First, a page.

A 56-year-old woman, medically fit and with no allergies, wanted to replace her complete upper denture with a fixed implant restoration. On initial examination, photographs and an OPG were taken. This radiograph revealed very pneumatized sinuses, with practically no available bone for implants in the posterior regions (Figures 1 and 2).
Figures 1 and 2: Preoperative OPG and intraoral view
The current complete denture met with the esthetic criteria (incisal edge, midline, smile line, lip support), so it was used as a reference to prosthetically guide the implant planning. To transfer her denture — and with it, the position of the teeth — into the 3D planning software (NemoScan by Nemotec, Spain) a “dual scan” protocol was utilized.
This involved inserting eight gutta-percha markers into her denture: four in the buccal flange and four in the palate. A CBCT was taken with the patient wearing the denture, and a second CBCT was taken of the denture alone.
This allowed the 3D-planning software to superimpose the denture onto the maxillary CBCT, thus showing the bony architecture, the desired position of the future teeth, and the shape of the soft tissue (this being the gap between the denture and the bone) in one single screen. A key step is to ensure the perfect adaptation and stability of the scanning appliance (in this case, the patient’s denture) before taking the CBCT (Figures 3-7).
Figures 3-7: Superimposition of scanned denture and the maxilla in order to prosthetically plan implant positioning
After careful examination of this CBCT, a surgical plan was made to place five implants where bone was sufficient, but still obtaining proper prosthetic support, combining two anterior implants with three posterior ones, two of which were tilted to avoid the sinus. This option, as well as alternative grafting techniques, was explained to the patient, and the decision was made to continue with this original plan.
A mucosa-borne surgical guide was prepared from this 3D planning and used to place the implants in a flapless way (Figures 8 and 9). The patient took amoxicillin 2000 mg 2 hours before the surgery, and articaine was used for anesthesia.
Figure 8: Surgical guide in place, fixed to the maxilla with three pins and Figure 9: Implants placed without raising a flap
The surgical guide was fitted onto the maxilla, checking its perfect adaptation by direct visualization and tissue blanching. It was fixed to the maxilla with three titanium pins, and once in place, osteotomies as well as implant insertion were completed through the guide.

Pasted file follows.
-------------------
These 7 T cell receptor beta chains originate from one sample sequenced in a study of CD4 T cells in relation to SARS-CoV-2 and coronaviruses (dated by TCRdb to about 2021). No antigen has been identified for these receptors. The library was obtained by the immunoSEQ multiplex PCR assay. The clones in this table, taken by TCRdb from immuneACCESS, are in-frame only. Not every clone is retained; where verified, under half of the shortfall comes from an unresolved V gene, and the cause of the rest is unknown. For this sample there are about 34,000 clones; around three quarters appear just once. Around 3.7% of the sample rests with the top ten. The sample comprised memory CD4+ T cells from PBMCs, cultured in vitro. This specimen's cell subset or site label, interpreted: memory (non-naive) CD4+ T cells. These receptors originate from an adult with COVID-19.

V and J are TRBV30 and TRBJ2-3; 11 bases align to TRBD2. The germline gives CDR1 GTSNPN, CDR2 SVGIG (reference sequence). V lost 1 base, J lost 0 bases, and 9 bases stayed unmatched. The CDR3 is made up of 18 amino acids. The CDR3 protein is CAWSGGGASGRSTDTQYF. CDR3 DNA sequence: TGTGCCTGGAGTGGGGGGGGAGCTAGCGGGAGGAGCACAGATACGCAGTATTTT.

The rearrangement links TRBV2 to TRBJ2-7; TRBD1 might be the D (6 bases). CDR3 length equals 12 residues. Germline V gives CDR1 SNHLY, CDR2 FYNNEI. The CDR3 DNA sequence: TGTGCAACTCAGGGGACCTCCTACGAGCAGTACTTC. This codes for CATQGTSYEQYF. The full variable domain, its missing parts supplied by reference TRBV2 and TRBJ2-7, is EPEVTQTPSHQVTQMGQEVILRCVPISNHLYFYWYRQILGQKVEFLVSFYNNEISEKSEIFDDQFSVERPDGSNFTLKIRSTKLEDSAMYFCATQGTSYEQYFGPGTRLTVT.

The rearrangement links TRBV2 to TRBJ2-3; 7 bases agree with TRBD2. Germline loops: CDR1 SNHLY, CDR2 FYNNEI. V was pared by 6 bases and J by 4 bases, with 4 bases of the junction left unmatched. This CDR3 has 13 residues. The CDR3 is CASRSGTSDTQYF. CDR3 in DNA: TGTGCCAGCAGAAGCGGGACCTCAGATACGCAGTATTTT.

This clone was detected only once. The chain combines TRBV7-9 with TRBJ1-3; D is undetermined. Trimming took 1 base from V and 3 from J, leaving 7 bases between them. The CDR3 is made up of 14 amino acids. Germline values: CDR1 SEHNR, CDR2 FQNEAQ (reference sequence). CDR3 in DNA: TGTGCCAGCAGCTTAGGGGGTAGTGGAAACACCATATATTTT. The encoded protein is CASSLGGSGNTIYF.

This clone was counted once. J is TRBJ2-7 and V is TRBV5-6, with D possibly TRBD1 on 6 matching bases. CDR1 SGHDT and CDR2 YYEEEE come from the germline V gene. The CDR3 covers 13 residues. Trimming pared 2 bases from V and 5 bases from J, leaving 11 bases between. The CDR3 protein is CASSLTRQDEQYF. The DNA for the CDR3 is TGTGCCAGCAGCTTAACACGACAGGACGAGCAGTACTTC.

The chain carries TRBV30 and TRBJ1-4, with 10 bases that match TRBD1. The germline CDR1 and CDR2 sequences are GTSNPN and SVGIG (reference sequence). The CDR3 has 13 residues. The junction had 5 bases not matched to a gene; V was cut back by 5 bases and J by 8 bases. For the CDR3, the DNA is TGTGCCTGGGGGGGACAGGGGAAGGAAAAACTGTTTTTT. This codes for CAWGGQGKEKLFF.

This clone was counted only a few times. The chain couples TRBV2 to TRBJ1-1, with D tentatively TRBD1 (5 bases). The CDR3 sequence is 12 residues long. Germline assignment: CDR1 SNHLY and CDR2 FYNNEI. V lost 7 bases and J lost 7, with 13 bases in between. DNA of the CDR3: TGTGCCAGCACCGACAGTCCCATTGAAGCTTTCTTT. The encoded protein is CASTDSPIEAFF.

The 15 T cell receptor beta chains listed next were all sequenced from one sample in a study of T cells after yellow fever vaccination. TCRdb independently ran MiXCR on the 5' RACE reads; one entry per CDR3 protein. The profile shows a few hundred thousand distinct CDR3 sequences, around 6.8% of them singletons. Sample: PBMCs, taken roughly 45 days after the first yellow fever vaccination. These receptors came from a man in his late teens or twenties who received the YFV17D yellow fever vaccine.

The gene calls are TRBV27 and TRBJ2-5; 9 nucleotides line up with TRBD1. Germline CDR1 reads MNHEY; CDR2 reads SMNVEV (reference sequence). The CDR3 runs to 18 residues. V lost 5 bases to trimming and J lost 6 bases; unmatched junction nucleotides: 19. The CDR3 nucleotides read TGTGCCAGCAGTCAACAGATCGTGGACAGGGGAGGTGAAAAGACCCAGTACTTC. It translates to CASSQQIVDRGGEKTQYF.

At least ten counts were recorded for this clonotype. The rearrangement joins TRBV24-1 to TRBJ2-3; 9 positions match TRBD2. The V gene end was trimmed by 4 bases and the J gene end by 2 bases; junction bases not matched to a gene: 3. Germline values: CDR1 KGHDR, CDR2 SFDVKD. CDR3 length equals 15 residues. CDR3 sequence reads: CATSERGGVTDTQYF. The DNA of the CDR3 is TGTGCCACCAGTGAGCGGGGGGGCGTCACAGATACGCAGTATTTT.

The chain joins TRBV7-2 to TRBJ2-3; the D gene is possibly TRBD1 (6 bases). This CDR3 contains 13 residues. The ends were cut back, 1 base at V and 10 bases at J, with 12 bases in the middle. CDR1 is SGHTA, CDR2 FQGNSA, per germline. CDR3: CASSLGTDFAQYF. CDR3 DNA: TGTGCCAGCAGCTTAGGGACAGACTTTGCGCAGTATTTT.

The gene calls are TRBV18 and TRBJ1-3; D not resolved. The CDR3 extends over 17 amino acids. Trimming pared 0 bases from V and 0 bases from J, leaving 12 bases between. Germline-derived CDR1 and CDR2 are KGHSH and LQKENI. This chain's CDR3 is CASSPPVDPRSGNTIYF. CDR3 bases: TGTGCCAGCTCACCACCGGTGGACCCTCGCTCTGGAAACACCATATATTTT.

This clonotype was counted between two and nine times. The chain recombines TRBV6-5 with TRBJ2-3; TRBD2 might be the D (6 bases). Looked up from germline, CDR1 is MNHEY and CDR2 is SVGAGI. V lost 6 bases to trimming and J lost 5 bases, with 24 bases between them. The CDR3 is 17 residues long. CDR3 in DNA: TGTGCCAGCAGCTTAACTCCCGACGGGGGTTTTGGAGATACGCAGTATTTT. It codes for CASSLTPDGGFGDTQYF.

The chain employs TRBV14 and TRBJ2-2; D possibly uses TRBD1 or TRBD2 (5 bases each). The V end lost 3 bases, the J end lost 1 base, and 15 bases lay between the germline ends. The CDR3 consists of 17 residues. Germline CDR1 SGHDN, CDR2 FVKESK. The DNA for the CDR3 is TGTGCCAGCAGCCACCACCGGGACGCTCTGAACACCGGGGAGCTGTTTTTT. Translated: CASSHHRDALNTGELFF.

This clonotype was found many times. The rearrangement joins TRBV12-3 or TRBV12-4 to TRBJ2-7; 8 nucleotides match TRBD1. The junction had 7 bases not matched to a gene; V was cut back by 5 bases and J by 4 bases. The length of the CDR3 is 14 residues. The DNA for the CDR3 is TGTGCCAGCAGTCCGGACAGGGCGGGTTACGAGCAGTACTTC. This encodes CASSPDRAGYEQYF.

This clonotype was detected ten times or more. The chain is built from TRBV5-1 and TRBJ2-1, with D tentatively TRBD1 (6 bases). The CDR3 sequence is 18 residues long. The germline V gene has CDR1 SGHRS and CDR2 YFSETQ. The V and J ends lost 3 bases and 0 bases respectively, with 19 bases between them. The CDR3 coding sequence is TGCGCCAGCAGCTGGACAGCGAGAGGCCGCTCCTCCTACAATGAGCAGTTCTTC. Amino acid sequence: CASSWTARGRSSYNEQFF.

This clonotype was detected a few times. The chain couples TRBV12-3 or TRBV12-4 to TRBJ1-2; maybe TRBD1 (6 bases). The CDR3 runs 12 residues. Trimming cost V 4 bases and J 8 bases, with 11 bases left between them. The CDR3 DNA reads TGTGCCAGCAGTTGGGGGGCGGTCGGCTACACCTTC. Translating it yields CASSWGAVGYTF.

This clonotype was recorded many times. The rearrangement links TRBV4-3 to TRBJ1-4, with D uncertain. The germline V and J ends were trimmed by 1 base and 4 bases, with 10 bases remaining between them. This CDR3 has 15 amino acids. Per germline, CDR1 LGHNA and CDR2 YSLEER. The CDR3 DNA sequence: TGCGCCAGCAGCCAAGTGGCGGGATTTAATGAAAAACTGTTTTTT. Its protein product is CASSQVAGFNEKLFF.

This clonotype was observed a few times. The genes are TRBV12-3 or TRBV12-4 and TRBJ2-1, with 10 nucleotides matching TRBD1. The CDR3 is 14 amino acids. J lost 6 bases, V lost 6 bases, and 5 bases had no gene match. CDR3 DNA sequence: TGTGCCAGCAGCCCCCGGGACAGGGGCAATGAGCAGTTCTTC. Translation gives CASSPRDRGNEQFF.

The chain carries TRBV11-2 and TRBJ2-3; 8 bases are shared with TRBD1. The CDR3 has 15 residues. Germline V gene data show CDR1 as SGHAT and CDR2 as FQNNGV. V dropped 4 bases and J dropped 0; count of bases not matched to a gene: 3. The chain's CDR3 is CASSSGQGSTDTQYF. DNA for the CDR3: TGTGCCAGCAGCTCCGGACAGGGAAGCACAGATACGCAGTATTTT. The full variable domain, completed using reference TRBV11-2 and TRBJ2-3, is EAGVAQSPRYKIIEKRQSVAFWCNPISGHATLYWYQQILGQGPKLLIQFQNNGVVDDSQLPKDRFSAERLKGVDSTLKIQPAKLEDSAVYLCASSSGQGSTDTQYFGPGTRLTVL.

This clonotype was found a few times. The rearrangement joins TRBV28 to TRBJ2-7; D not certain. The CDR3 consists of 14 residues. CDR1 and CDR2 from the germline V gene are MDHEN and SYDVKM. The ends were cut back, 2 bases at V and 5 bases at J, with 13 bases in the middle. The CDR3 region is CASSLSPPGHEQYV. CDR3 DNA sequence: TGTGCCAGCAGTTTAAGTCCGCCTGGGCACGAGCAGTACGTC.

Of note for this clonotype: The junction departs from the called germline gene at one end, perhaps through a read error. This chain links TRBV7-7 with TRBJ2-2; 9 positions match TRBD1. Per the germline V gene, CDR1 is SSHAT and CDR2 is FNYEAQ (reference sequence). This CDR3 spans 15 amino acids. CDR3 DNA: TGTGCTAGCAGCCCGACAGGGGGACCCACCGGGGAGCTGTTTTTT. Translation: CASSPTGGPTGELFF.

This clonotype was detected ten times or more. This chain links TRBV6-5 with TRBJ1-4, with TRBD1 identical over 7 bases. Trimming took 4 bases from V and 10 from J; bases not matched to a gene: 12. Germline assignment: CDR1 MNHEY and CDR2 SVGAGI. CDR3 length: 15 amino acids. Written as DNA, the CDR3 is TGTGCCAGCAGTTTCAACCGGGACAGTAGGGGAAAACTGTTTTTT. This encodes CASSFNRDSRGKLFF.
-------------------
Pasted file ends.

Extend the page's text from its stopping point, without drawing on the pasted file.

All implants achieved an insertion torque in excess of 40Ncm, and over 66 ISQ. After removing the surgical guide, another CBCT was taken to ensure all implants were correctly placed between the bony housing, allowing also to make a comparison between the final implant position and the 3D planning (Figures 10 and 11) (Table 1).
Figure 10: Postoperative CBCT showing final implant position and Figure 11: Comparison between final implant position (green) and 3D planning (red and gray)
Multi-unit abutments were connected to all implants (Figure 12), using 30° angulated abutments on the tilted implants to correct the emergence and to keep it in the prosthetic corridor.
The patient’s conventional denture was converted into a screw-retained temporary fixed restoration (Figures 13 and 14) using titanium abutments and a pick-up technique. The patient was given a post-operative prescription of ibuprofen (400 mg) for analgesia and a chlorhexidine 0.20% mouthwash, and instructed to keep a soft diet for 3 months. Healing was uneventful, and 3 months after implant placement, the temporary prosthesis was unscrewed to find all five implants well integrated. The final prosthetic phase was to fabricate a screw-retained metal-ceramic fixed restoration, which met with the patient’s esthetic and functional needs (Figures 15-17).
Figure 12: Multi-unit abutments connected
Figure 13: Transforming the complete denture into a screw-retained provisional fixed prosthesis, using direct pick-up technique
Figure 14: Immediate postoperative — showing provisional restoration
Figures 15-17: The final metal-ceramic screw-retained prosthesis
In a society where time is so important, more and more patients are looking for immediate results, reluctant to go through longer and more uncomfortable treatments. The possibility of performing the surgical and prosthetic techniques of implant dentistry in the same clinical visit represents a very effective approach that significantly reduces the treatment time and dramatically improves the patient’s quality of life (Cannizzaro, et al., 2008; Tarnow, et al., 1997). Fewer hours spent chairside make the experience more pleasant for the patient and less tiring for the clinician.
Flapless surgery is also a very effective way of treating patients with a fear of surgery. With no need to raise a flap or carry out suturing, postoperative pain and swelling are greatly reduced, as are recovery times (van Steenberghe, et al., 2005). Intraoperative complications and bleeding can also be minimized. Peri-implant tissues also benefit from flapless surgeries, as a quicker seal around the implants is possible from day one (Maló, et al., 2007).